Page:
What does it take for a game to be so iconic that the very core mechanics that it builds itself upon actually become a genre? The answer? Its own influence.
Metroid’s influence on Axiom Verge is so strong that on the surface, you could almost see it as a shameless ripoff of the franchise. The same, however, could once be said about Metroid itself. After all, it probably wouldn’t be the series that it’s so well renowned for today if it didn’t have the blueprints of Ridley Scott’s Alien written within its code. The point being, regardless of how strong the influence is, the final product can still be exceptional. But, can the same be said about Axiom Verge?
The most impressive thing about Axiom Verge is that the whole thing has been created from the ground up by a single person. Thomas Happ designed the art, the music, and all that’s in between pretty much by himself. Starting as a side project, Axiom Verge soon manifested into a game that would fill the gap that Samus Aran left open for so many years. Of course, Metroid: Samus Returns has recently graced the Nintendo 3DS, but it’s been 13 years since we had an official full side-scrolling adaptation, and even then the Nintendo Switch may never even see one quite as traditional. However, Thomas Happ’s effort does happen to fill that absence nicely.
First released in 2015, Axiom Verge tells the story of a scientist known as Trace who gets caught up in an explosion inside his lab. He wakes up with the belief that he has died, yet finds himself confined within a strange alien habitat. The broken English of a female voice calls out to him for help, which becomes the carrot that Trace needs to seek out the answers for his circumstance.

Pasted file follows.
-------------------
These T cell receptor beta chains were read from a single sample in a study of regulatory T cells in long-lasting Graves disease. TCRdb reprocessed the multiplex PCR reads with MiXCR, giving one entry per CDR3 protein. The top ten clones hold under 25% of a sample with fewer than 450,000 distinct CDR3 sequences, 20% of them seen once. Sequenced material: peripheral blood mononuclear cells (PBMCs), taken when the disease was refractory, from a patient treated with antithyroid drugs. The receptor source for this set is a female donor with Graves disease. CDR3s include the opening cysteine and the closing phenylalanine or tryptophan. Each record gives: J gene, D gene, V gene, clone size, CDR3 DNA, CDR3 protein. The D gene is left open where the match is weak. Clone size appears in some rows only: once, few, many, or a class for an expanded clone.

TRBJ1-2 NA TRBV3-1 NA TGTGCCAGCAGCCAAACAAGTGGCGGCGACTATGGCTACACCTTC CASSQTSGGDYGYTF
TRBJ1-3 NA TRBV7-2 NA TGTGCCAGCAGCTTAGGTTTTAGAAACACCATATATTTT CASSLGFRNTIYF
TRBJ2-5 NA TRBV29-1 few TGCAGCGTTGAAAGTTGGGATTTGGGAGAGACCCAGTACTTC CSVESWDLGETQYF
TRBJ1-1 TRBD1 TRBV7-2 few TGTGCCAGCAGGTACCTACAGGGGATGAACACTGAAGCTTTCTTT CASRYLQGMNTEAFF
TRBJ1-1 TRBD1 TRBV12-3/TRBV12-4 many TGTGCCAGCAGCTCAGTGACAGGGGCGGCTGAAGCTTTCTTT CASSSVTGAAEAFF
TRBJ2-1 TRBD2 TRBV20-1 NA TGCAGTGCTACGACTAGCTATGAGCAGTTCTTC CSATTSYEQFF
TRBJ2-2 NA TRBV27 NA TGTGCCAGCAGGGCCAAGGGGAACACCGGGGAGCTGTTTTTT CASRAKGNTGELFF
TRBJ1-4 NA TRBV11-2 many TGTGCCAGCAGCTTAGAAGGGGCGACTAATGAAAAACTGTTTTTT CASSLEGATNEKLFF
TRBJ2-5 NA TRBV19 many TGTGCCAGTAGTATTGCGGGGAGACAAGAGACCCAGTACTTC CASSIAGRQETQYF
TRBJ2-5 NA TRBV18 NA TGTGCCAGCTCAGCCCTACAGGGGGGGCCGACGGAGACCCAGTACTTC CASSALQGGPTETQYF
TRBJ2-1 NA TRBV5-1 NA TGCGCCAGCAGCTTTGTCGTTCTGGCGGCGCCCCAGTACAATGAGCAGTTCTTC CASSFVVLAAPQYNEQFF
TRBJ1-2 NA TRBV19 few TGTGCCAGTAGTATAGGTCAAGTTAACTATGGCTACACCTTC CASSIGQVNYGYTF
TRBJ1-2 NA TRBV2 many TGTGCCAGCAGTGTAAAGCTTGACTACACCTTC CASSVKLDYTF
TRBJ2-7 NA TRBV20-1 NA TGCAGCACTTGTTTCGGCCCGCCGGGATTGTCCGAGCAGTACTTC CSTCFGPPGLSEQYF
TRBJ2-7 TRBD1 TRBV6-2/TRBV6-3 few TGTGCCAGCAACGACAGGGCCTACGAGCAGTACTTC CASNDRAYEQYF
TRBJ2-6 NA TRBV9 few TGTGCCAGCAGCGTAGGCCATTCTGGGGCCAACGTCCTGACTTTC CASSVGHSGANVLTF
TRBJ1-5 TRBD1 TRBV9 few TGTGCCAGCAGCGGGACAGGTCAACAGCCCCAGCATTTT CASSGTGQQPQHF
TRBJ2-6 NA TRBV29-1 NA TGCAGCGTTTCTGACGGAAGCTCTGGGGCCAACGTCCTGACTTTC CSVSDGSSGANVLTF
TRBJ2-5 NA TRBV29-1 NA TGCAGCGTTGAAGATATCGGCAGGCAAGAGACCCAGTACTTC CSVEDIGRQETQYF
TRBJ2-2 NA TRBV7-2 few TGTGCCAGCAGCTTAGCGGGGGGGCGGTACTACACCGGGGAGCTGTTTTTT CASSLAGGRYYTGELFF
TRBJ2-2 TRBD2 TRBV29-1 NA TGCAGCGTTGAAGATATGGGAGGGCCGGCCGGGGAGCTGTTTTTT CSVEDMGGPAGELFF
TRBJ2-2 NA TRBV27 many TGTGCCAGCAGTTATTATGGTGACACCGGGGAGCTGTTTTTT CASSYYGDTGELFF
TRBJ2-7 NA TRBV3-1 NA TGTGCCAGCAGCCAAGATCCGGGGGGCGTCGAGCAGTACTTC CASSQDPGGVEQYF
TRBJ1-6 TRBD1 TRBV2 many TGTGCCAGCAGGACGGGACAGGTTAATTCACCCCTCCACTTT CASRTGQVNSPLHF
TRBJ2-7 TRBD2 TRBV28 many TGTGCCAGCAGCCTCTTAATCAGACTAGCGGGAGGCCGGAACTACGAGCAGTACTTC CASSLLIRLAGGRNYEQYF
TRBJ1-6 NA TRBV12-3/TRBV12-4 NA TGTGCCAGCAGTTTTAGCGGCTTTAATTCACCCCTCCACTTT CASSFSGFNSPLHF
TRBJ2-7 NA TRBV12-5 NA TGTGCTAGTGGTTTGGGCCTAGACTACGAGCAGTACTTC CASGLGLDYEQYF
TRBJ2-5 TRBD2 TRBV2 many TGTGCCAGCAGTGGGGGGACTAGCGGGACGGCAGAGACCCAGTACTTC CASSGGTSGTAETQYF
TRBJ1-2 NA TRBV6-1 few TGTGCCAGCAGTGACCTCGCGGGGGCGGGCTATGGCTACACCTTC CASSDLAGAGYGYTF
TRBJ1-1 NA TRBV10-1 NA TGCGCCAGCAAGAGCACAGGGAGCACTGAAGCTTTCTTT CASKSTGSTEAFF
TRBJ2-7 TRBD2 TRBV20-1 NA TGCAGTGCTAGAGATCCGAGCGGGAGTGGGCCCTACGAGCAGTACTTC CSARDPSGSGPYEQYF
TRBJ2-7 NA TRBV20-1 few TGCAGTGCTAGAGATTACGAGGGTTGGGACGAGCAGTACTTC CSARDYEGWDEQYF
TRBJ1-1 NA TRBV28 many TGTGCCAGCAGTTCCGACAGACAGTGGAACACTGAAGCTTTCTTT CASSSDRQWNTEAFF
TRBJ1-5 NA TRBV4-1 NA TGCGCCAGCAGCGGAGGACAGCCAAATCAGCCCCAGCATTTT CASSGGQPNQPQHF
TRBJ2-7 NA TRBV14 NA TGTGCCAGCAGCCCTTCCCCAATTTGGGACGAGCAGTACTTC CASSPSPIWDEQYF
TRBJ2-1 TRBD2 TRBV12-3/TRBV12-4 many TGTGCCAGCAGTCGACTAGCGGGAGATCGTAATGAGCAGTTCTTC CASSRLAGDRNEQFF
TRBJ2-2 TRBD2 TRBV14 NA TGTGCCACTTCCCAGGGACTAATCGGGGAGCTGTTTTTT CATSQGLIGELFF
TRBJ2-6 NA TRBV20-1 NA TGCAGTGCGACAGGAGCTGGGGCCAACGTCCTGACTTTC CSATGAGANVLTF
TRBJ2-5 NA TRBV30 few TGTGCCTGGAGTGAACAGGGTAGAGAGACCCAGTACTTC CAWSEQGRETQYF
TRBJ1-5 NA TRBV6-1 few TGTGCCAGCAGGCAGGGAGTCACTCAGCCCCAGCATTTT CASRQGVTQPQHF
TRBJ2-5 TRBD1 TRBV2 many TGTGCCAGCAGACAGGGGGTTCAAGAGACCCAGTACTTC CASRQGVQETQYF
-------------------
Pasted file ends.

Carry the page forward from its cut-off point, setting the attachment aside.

This leads into a whole world of exploration as Trace finds the right tools to press forward. You start empty handed but soon come across a weapon known as the Axiom Disrupter. Eventually, you become armed to the teeth with a wheel full of gun upgrades and a bag full of special abilities. One interesting ability, in particular, allows you to glitch certain enemies into an 8-bit mess which modifies their behaviour that can either benefit or hinder you depending on its race. For example, glitching one enemy may manipulate it to create a new platform for you to seek a reward, whilst corrupting another may aggressively strengthen its attack pattern.
Experimenting with your newfound weapons and abilities to open up new areas help enhance the sense of discovery within a world that just begs to be explored. Each section looks gorgeous and completely unique, bursting with colours and music that fit each of the otherworldly environments perfectly. The memorable backdrops are especially important as they help to remember any blocked waypoints that you may stumble across before an upgrade. This becomes almost a necessity due to how basic the map is in your inventory.